UT Tyler

Nursing

Linda Southerland, MSN, RN

Linda Southerland, MSN, RN

Title: Clinical Instructor
Department: Nursing
Building: PMH 113
Email: lsoutherland@uttyler.edu
Phone: 903.727.2304

Degrees

  • BSN- The University of Texas at Tyler
  • MSN- Texas Woman’s University

Biography

Courses Taught: 

  • N3307 Pharmacology
  • N4723 Family Health Care

Research Interests: Infectious Diseases

Teaching Philosophy: It all lies in the heart of the teacher!

The teachers I have had who stand out in my memory have some common ground:  they presented their subjects in a way that caught my interest, clarified difficult content and led me through complex areas, and put knowledge into a context that was both relevant and clear.  These role models have influenced my approach to teaching:  I view myself primarily as a facilitator of learning, rather than as an expert who simply delivers information to students. I am always conscious of student’s different learning styles and rates at which they learn and what they still need to learn in the future.  I bring a lot of energy to my classes. If I can’t get excited about my subject, why should my students.

Personal contact with students is essential to my approach. My experience as a teacher is greatly enriched by this contact with students. I am fortunate to teach in a professional school where I can follow the progress of the students through the program and sometimes beyond graduation. I believe that the most significant learning occurs in situations that are both meaningful and realistic. For situated learning to occur, the learner must be given access to the environment where the skills and knowledge will eventually be used. As a teacher, I most enjoy teaching in the setting of real-world patient care, emphasizing decision-making, self-reflection and interpersonal relationships in a meaningful context. I believe in collaboration, not competition among the learners and members of my team. There are a number of things I try to accomplish for my students:

  1.  A positive atmosphere.  Students are called upon to discuss topics, but mistakes are treated as opportunities to explore misconceptions, not as a reflection of a student’s abilities.
  2. A view of the clinical world. A diligent needs assessment is required to identify the starting knowledge base and also regular formalized assessment and feedback are vital to the individual learner’s needs. To really transition from a teacher-centered learning environment (such as the classroom) to a more learner-centered environment (such as the in-patient setting) requires self-assessment on the part of the student and an approach of graduated responsibility.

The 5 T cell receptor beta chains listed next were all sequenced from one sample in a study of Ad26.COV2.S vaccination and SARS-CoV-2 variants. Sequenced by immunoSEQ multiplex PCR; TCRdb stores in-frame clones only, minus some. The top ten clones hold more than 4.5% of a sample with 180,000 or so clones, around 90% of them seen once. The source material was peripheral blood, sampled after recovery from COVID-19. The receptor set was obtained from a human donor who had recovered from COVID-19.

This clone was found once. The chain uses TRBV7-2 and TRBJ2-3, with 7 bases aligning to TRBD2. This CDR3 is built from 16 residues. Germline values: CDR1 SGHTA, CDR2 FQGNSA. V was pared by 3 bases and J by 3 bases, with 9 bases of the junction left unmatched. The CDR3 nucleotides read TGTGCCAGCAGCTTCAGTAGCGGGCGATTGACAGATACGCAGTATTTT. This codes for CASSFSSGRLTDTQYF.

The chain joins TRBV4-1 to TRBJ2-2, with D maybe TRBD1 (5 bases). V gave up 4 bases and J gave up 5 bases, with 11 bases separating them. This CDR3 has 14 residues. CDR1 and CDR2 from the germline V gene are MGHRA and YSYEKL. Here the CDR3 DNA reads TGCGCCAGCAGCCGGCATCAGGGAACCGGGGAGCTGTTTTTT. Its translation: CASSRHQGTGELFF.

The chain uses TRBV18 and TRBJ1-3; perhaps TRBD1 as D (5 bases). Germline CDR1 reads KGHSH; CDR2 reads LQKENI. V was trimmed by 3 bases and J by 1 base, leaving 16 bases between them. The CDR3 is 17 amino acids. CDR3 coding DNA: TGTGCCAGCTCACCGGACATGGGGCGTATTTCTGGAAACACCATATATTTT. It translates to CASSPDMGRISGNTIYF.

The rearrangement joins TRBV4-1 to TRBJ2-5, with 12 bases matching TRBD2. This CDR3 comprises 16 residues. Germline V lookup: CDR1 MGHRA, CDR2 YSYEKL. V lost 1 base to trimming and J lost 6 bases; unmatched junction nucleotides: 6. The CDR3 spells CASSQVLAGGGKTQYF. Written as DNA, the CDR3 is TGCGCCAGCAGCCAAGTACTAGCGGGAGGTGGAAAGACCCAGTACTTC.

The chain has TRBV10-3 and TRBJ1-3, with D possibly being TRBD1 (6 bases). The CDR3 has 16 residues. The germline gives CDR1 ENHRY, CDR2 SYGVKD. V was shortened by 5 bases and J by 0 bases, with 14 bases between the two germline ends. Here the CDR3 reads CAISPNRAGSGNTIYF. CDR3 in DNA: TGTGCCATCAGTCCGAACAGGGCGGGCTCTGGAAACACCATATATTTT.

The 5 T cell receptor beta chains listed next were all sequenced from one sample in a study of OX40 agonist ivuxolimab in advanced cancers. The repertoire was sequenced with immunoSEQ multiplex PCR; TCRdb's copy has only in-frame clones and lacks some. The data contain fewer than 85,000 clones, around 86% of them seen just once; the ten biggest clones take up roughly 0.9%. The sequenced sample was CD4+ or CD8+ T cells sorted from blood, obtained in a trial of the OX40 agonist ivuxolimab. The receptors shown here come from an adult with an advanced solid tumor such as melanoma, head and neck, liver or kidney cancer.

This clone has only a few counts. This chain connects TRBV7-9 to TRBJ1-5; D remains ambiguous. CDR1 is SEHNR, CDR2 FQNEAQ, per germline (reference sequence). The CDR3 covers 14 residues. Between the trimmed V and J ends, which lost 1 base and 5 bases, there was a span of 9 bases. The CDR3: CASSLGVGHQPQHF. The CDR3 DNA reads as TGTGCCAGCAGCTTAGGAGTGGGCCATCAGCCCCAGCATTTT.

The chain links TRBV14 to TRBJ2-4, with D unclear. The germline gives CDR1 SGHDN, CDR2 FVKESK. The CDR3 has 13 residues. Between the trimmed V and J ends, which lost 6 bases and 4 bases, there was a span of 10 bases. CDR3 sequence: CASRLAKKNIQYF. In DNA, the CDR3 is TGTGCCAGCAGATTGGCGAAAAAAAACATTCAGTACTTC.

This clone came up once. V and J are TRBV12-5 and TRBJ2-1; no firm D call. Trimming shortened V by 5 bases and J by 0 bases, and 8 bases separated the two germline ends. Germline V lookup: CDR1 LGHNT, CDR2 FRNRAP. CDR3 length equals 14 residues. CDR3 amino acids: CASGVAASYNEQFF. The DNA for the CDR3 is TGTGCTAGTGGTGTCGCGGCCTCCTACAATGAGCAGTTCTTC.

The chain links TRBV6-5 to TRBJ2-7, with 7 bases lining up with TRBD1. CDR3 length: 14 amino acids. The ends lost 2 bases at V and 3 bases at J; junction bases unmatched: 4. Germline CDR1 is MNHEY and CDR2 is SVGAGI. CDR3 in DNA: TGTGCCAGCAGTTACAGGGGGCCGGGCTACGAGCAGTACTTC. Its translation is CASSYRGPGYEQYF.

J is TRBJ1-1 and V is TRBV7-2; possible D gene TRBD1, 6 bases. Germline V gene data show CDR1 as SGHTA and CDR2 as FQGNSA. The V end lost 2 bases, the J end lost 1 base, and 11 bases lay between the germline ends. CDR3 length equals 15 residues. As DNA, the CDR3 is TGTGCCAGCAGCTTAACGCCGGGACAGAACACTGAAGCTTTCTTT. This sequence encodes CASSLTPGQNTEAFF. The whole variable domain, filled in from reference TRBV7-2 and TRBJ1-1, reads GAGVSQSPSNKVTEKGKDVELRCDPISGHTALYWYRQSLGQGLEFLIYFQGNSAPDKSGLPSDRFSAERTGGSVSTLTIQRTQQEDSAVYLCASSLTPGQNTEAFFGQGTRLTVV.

3. Access to a caring individual. I am diligent in being an active listener, by doing so I can assist students in removing barriers to learning. I work with my office door open, and I am available to help.
  4. Empowerment. I believe that anyone can do well if they are willing to spend the time at it. Some pick up skills quickly, some need to spend more time. If I provide any value added, it is in encouraging all my students to be interested enough in the subject to invest more time.
  5. Respect. Students work hard, earn their grades, and are entitled to their opinions.  My task is to facilitate their learning process.

Helping students to develop a deep love and respect for themselves, others, and their environment occurs through an open sharing of ideas and a judicious approach to adherence to principles. When the voice of each student is heard and environment evolves where students feel free to express themselves, ownership occurs. When students have ownership in the curriculum, they are motivated to work hard and master the skills necessary to reach their goals.

For me, teaching provides an opportunity for continual learning and growth.  One of my hopes as an educator is to instill a love of learning in my students, as I share my own passion for learning with them. I feel there is a need for compassionate, strong, and dedicated individuals who are excited about working with future professional nurses. In our competitive society it is important for students to not only receive a solid foundation of knowledge, but to work with someone who is aware of and sensitive to their individual needs. I am such a person; I have always tried to be the best and will always strive to be the best educator that I can be.

UT Tyler